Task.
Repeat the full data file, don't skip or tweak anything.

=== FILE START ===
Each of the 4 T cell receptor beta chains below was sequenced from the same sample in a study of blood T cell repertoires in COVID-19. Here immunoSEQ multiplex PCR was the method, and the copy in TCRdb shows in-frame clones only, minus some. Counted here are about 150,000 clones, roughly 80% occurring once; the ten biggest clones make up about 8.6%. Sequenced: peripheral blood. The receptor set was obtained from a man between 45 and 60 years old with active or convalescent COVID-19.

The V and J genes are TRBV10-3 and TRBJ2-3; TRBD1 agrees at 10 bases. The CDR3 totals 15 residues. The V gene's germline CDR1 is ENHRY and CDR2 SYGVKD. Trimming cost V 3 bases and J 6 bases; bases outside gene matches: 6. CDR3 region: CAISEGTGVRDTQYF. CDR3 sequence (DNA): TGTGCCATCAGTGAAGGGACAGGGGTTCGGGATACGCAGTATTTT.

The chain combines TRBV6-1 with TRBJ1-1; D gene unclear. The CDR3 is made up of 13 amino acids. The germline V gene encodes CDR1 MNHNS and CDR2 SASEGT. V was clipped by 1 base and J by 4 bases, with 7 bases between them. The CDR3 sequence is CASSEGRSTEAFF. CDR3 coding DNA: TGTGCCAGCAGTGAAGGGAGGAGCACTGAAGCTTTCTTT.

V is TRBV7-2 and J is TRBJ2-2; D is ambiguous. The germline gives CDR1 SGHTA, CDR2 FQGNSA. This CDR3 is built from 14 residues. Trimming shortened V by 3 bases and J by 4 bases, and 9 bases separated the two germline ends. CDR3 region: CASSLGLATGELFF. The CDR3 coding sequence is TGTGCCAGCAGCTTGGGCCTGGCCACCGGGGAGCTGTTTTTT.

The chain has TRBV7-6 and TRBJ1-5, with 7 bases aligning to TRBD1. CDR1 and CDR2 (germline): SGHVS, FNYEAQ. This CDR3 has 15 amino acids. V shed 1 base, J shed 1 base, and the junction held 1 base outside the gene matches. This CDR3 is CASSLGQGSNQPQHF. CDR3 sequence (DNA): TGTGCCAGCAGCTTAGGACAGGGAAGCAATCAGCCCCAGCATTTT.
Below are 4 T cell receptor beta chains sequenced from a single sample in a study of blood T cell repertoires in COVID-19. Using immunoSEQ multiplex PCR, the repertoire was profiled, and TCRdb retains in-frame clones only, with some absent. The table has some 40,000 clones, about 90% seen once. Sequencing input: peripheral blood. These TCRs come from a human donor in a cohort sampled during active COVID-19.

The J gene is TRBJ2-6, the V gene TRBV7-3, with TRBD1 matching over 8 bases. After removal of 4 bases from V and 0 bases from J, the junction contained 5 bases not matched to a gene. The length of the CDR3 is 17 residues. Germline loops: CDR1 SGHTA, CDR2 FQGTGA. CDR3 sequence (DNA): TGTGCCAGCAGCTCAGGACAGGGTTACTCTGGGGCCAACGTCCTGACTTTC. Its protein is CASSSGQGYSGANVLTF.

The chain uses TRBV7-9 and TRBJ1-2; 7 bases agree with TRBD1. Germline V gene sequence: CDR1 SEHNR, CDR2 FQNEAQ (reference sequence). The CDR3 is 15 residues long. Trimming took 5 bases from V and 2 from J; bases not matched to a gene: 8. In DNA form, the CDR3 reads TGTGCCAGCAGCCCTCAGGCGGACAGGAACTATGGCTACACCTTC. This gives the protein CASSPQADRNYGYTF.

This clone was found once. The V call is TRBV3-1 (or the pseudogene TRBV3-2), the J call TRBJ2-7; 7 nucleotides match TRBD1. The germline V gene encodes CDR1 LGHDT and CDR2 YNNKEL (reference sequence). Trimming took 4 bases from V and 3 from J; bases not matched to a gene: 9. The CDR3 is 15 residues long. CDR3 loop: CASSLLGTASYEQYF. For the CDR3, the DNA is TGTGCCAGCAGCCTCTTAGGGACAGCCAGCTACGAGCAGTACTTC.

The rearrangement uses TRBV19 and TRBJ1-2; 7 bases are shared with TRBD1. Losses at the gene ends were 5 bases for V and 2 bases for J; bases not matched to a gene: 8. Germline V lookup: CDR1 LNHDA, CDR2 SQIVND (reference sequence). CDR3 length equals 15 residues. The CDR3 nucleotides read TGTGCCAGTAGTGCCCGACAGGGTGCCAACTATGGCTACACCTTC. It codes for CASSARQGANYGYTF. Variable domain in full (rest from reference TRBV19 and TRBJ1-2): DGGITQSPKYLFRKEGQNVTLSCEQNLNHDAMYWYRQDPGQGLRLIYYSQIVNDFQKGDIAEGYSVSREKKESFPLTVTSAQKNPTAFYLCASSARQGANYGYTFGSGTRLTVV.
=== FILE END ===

Each of the 4 T cell receptor beta chains below was sequenced from the same sample in a study of blood T cell repertoires in COVID-19. Here immunoSEQ multiplex PCR was the method, and the copy in TCRdb shows in-frame clones only, minus some. Counted here are about 150,000 clones, roughly 80% occurring once; the ten biggest clones make up about 8.6%. Sequenced: peripheral blood. The receptor set was obtained from a man between 45 and 60 years old with active or convalescent COVID-19.

The V and J genes are TRBV10-3 and TRBJ2-3; TRBD1 agrees at 10 bases. The CDR3 totals 15 residues. The V gene's germline CDR1 is ENHRY and CDR2 SYGVKD. Trimming cost V 3 bases and J 6 bases; bases outside gene matches: 6. CDR3 region: CAISEGTGVRDTQYF. CDR3 sequence (DNA): TGTGCCATCAGTGAAGGGACAGGGGTTCGGGATACGCAGTATTTT.

The chain combines TRBV6-1 with TRBJ1-1; D gene unclear. The CDR3 is made up of 13 amino acids. The germline V gene encodes CDR1 MNHNS and CDR2 SASEGT. V was clipped by 1 base and J by 4 bases, with 7 bases between them. The CDR3 sequence is CASSEGRSTEAFF. CDR3 coding DNA: TGTGCCAGCAGTGAAGGGAGGAGCACTGAAGCTTTCTTT.

V is TRBV7-2 and J is TRBJ2-2; D is ambiguous. The germline gives CDR1 SGHTA, CDR2 FQGNSA. This CDR3 is built from 14 residues. Trimming shortened V by 3 bases and J by 4 bases, and 9 bases separated the two germline ends. CDR3 region: CASSLGLATGELFF. The CDR3 coding sequence is TGTGCCAGCAGCTTGGGCCTGGCCACCGGGGAGCTGTTTTTT.

The chain has TRBV7-6 and TRBJ1-5, with 7 bases aligning to TRBD1. CDR1 and CDR2 (germline): SGHVS, FNYEAQ. This CDR3 has 15 amino acids. V shed 1 base, J shed 1 base, and the junction held 1 base outside the gene matches. This CDR3 is CASSLGQGSNQPQHF. CDR3 sequence (DNA): TGTGCCAGCAGCTTAGGACAGGGAAGCAATCAGCCCCAGCATTTT.
Below are 4 T cell receptor beta chains sequenced from a single sample in a study of blood T cell repertoires in COVID-19. Using immunoSEQ multiplex PCR, the repertoire was profiled, and TCRdb retains in-frame clones only, with some absent. The table has some 40,000 clones, about 90% seen once. Sequencing input: peripheral blood. These TCRs come from a human donor in a cohort sampled during active COVID-19.

The J gene is TRBJ2-6, the V gene TRBV7-3, with TRBD1 matching over 8 bases. After removal of 4 bases from V and 0 bases from J, the junction contained 5 bases not matched to a gene. The length of the CDR3 is 17 residues. Germline loops: CDR1 SGHTA, CDR2 FQGTGA. CDR3 sequence (DNA): TGTGCCAGCAGCTCAGGACAGGGTTACTCTGGGGCCAACGTCCTGACTTTC. Its protein is CASSSGQGYSGANVLTF.

The chain uses TRBV7-9 and TRBJ1-2; 7 bases agree with TRBD1. Germline V gene sequence: CDR1 SEHNR, CDR2 FQNEAQ (reference sequence). The CDR3 is 15 residues long. Trimming took 5 bases from V and 2 from J; bases not matched to a gene: 8. In DNA form, the CDR3 reads TGTGCCAGCAGCCCTCAGGCGGACAGGAACTATGGCTACACCTTC. This gives the protein CASSPQADRNYGYTF.

This clone was found once. The V call is TRBV3-1 (or the pseudogene TRBV3-2), the J call TRBJ2-7; 7 nucleotides match TRBD1. The germline V gene encodes CDR1 LGHDT and CDR2 YNNKEL (reference sequence). Trimming took 4 bases from V and 3 from J; bases not matched to a gene: 9. The CDR3 is 15 residues long. CDR3 loop: CASSLLGTASYEQYF. For the CDR3, the DNA is TGTGCCAGCAGCCTCTTAGGGACAGCCAGCTACGAGCAGTACTTC.

The rearrangement uses TRBV19 and TRBJ1-2; 7 bases are shared with TRBD1. Losses at the gene ends were 5 bases for V and 2 bases for J; bases not matched to a gene: 8. Germline V lookup: CDR1 LNHDA, CDR2 SQIVND (reference sequence). CDR3 length equals 15 residues. The CDR3 nucleotides read TGTGCCAGTAGTGCCCGACAGGGTGCCAACTATGGCTACACCTTC. It codes for CASSARQGANYGYTF. Variable domain in full (rest from reference TRBV19 and TRBJ1-2): DGGITQSPKYLFRKEGQNVTLSCEQNLNHDAMYWYRQDPGQGLRLIYYSQIVNDFQKGDIAEGYSVSREKKESFPLTVTSAQKNPTAFYLCASSARQGANYGYTFGSGTRLTVV.